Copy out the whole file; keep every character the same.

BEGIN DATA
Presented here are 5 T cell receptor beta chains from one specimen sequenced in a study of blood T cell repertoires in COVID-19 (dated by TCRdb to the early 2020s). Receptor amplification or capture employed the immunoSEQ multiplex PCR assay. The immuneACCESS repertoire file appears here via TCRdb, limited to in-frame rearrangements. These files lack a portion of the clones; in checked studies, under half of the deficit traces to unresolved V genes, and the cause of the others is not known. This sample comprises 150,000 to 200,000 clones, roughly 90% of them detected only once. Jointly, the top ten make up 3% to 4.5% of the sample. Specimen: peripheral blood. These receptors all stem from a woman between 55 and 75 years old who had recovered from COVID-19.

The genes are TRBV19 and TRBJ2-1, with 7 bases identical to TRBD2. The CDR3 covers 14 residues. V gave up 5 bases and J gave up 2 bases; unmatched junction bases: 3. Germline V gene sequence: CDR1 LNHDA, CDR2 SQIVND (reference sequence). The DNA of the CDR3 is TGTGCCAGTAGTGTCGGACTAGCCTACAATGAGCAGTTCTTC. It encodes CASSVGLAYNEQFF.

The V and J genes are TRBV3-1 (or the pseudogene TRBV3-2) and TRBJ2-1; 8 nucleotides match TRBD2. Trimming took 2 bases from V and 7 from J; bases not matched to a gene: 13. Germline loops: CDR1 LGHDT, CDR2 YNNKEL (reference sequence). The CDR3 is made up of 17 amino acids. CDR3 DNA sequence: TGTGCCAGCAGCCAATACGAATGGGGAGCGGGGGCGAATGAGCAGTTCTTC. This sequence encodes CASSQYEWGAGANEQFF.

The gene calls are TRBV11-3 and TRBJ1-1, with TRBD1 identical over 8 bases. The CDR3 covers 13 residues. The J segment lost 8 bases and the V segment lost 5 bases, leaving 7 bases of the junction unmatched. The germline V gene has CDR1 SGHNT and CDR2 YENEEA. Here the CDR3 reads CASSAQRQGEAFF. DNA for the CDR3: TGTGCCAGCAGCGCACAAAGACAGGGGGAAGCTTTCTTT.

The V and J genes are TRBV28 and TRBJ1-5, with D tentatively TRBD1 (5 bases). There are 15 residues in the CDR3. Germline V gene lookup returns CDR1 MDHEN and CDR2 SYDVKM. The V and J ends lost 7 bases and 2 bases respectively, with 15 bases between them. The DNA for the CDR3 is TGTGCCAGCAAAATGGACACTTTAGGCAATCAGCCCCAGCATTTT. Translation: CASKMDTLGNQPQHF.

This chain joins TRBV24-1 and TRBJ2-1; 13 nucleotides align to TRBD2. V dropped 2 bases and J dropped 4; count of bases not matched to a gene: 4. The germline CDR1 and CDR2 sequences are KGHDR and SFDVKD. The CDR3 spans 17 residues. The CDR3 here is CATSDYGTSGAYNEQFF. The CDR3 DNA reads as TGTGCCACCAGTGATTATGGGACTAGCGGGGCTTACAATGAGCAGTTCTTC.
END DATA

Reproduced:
Presented here are 5 T cell receptor beta chains from one specimen sequenced in a study of blood T cell repertoires in COVID-19 (dated by TCRdb to the early 2020s). Receptor amplification or capture employed the immunoSEQ multiplex PCR assay. The immuneACCESS repertoire file appears here via TCRdb, limited to in-frame rearrangements. These files lack a portion of the clones; in checked studies, under half of the deficit traces to unresolved V genes, and the cause of the others is not known. This sample comprises 150,000 to 200,000 clones, roughly 90% of them detected only once. Jointly, the top ten make up 3% to 4.5% of the sample. Specimen: peripheral blood. These receptors all stem from a woman between 55 and 75 years old who had recovered from COVID-19.

The genes are TRBV19 and TRBJ2-1, with 7 bases identical to TRBD2. The CDR3 covers 14 residues. V gave up 5 bases and J gave up 2 bases; unmatched junction bases: 3. Germline V gene sequence: CDR1 LNHDA, CDR2 SQIVND (reference sequence). The DNA of the CDR3 is TGTGCCAGTAGTGTCGGACTAGCCTACAATGAGCAGTTCTTC. It encodes CASSVGLAYNEQFF.

The V and J genes are TRBV3-1 (or the pseudogene TRBV3-2) and TRBJ2-1; 8 nucleotides match TRBD2. Trimming took 2 bases from V and 7 from J; bases not matched to a gene: 13. Germline loops: CDR1 LGHDT, CDR2 YNNKEL (reference sequence). The CDR3 is made up of 17 amino acids. CDR3 DNA sequence: TGTGCCAGCAGCCAATACGAATGGGGAGCGGGGGCGAATGAGCAGTTCTTC. This sequence encodes CASSQYEWGAGANEQFF.

The gene calls are TRBV11-3 and TRBJ1-1, with TRBD1 identical over 8 bases. The CDR3 covers 13 residues. The J segment lost 8 bases and the V segment lost 5 bases, leaving 7 bases of the junction unmatched. The germline V gene has CDR1 SGHNT and CDR2 YENEEA. Here the CDR3 reads CASSAQRQGEAFF. DNA for the CDR3: TGTGCCAGCAGCGCACAAAGACAGGGGGAAGCTTTCTTT.

The V and J genes are TRBV28 and TRBJ1-5, with D tentatively TRBD1 (5 bases). There are 15 residues in the CDR3. Germline V gene lookup returns CDR1 MDHEN and CDR2 SYDVKM. The V and J ends lost 7 bases and 2 bases respectively, with 15 bases between them. The DNA for the CDR3 is TGTGCCAGCAAAATGGACACTTTAGGCAATCAGCCCCAGCATTTT. Translation: CASKMDTLGNQPQHF.

This chain joins TRBV24-1 and TRBJ2-1; 13 nucleotides align to TRBD2. V dropped 2 bases and J dropped 4; count of bases not matched to a gene: 4. The germline CDR1 and CDR2 sequences are KGHDR and SFDVKD. The CDR3 spans 17 residues. The CDR3 here is CATSDYGTSGAYNEQFF. The CDR3 DNA reads as TGTGCCACCAGTGATTATGGGACTAGCGGGGCTTACAATGAGCAGTTCTTC.